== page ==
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stroke play rules

What It’s About: Defines stroke play, sets the penalty for failure to hole out, and details the procedure for playing two balls in a doubtful situation

We are all used to stroke play today because we watch it every week on the professional tours. In the early days of the Rules, though, match play was predominant and stroke play was covered by a section, relegated to the end of the book, called “Special Rules for Stroke Competitions.” One reason stroke play wasn’t more popular may have been that, since everyone had to hole out on every hole, the pace of play was much longer and delayed the adult beverages that so many enjoyed at the conclusion of a round.

Now, of course, stroke play is addressed throughout the Rules, but Rule 3 covers a few elements specific to it. Rule 3-1 simply states that the player who plays the stipulated round or rounds in the fewest strokes is the winner. Rule 3-2 states that a player is disqualified for failing to hole out. These were both part of the special Rules for stroke play way back in 1912. The 1912 Rules also made it very clear that any ties (presumably for first place) would be decided by another round. Today, the Rules require the Committee to spell out how ties will be handled.

One of the most difficult Rules in the book comes under Rule 3-3 and is titled “Doubt as to Procedure.” This Rule allows a player to play a second ball when he encounters a doubtful situation, but only in stroke play.

The purpose of this Rule is to allow a golfer to continue play when an immediate ruling is not possible. For example, a player’s ball comes to rest in an area that he feels the Committee could have and should have defined as ground under repair. If he wishes to invoke this Rule, there is a proper procedure to follow:

1) He must announce his intention to play a second ball before taking further action, such as making another stroke with his original ball, and he must declare the ball with which he will score if the Rules permit.

2) Before returning his score card, he must report the facts to the Committee, unless he scored the same with each ball; if he fails to do so, he shall be disqualified.

In our example, the player announces he wishes to score with his second ball, i.e., the one he dropped in accordance with relief from ground under repair. Let’s say he then plays his original ball from the questionable area and scores a 5. With the second ball, he scores a 6. So, he is in the unusual situation of hoping the Committee rules against his announced preference of which ball would count. If the Committee says it would have declared the area in question as ground under repair, the player’s score is 6. If the Committee says that the area is not that bad, thus there is no relief without penalty, the player’s score is 5.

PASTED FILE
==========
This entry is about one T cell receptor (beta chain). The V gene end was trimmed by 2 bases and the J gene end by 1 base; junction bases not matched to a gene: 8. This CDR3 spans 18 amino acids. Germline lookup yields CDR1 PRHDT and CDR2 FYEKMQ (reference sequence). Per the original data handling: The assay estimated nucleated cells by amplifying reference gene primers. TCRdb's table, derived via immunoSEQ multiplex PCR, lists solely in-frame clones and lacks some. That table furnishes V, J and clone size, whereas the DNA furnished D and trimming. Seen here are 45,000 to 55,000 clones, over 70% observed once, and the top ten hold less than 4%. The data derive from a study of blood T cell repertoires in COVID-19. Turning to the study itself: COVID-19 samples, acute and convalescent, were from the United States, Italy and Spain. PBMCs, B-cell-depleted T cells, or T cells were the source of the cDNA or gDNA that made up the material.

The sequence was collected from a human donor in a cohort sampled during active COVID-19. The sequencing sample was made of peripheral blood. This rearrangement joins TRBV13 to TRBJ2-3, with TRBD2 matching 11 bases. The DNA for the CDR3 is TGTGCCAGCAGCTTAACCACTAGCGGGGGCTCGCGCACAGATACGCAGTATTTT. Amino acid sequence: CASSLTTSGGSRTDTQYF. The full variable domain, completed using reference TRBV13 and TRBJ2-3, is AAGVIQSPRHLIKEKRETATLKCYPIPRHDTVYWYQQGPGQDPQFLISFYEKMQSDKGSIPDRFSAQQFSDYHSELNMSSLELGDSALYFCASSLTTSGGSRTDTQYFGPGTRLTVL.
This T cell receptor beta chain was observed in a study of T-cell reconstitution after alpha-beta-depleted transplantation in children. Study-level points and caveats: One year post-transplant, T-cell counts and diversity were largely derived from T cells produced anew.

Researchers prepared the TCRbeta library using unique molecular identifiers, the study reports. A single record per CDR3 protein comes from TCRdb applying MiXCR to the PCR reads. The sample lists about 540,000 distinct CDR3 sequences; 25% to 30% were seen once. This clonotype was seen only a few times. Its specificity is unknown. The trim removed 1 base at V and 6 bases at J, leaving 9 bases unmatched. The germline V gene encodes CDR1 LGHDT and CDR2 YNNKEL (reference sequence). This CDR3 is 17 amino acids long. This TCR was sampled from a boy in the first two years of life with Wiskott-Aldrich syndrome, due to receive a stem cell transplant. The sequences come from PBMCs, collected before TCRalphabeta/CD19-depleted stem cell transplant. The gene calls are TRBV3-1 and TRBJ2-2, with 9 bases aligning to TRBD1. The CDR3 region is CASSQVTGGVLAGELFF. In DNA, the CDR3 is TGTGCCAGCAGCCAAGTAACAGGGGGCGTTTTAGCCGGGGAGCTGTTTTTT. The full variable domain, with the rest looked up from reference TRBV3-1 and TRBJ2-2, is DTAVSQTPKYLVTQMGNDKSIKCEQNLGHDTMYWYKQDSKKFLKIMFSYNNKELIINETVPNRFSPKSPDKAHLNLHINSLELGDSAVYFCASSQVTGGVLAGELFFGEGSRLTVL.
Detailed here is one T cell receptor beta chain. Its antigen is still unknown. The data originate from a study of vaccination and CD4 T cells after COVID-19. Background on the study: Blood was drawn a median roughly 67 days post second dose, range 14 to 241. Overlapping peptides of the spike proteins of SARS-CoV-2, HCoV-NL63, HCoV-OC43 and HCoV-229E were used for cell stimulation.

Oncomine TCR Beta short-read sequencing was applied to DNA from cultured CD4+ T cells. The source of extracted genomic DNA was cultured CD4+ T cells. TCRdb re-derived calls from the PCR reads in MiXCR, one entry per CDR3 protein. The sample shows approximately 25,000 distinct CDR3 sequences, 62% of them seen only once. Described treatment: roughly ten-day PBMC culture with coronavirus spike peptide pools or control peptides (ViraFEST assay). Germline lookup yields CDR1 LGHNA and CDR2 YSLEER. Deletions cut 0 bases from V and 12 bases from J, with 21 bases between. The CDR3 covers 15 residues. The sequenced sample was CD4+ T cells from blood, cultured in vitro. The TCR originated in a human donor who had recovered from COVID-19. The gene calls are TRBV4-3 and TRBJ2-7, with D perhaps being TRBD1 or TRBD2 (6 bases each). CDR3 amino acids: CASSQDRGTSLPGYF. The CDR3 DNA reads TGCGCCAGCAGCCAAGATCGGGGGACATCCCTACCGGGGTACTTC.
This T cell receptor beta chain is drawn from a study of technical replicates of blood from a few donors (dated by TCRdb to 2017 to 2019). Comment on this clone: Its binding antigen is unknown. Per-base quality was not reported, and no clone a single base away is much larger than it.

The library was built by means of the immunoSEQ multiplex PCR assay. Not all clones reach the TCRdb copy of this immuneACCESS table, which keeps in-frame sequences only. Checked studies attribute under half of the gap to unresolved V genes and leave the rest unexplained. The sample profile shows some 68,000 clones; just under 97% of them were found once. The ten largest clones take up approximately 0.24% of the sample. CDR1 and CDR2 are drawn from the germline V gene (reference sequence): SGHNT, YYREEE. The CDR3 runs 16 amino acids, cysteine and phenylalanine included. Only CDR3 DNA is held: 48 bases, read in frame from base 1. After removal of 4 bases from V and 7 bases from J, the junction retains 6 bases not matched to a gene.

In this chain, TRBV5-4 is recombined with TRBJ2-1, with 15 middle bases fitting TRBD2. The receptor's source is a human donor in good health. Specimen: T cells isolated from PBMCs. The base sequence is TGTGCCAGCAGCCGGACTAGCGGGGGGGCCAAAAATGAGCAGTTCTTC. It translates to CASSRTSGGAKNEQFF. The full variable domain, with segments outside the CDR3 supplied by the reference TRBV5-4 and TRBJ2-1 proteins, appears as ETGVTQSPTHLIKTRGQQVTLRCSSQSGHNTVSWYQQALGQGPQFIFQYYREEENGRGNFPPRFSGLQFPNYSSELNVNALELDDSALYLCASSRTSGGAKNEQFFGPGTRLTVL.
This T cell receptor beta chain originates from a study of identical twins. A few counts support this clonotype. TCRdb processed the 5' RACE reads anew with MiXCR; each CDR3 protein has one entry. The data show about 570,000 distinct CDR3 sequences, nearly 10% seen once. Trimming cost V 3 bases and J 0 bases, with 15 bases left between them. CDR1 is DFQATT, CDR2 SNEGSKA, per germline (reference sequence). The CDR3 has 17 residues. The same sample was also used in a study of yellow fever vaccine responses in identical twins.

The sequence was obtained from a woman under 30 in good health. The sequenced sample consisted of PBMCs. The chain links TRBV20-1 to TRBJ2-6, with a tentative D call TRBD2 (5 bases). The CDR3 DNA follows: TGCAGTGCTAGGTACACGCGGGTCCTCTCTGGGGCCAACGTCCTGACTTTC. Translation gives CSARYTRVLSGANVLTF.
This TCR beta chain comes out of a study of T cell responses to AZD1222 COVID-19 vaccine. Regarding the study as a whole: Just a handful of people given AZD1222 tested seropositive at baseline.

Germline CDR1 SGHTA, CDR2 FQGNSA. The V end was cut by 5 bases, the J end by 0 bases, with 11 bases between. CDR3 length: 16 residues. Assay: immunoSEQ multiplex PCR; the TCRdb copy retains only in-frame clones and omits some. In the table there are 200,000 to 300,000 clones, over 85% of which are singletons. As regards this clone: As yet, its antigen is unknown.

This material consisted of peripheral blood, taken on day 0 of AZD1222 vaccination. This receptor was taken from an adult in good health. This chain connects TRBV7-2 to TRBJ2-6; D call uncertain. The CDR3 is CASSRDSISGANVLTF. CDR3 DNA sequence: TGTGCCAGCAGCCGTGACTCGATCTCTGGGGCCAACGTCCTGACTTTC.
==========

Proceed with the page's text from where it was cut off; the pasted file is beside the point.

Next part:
A few nuances of this Rule are clarified by the Decisions on the Rules of Golf. You cannot play more than two balls for one doubtful point. If you played the original ball after the doubtful situation arose, but before invoking Rule 3-3, the score with the original ball must count. If you play a second ball, but then fail to hole out with it, you are disqualified if the Committee rules that ball would have counted; however, there is no penalty if it rules the original ball is the one that counted.

DECISIONS

What happens if, trying to be funny, a player blows his ball into the hole after it stopped on the lip of the hole? He won’t be laughing for long because, as Decision 3-2/2 makes clear, he will be disqualified in stroke play for failing to hole out unless he corrects his mistake before playing from the next tee. Rule 1-1 says that the game of golf consists in playing a ball into the hole by successive strokes; blowing the ball is, of course, not a stroke. The player, in fact, violated Rule 18-2a by causing his ball to move. He is subject to a one-stroke penalty and must replace the ball. If he doesn’t take that penalty and tap in before playing from the next tee, he runs afoul of Rule 3-2. Another example of failing to hole out is covered by Decision 3-2/1, where, in stroke play, a fellow competitor “concedes” a player’s short putt and knocks it away. The player must replace his ball and hole out, without penalty, before playing from the next tee, or he is disqualified.

 

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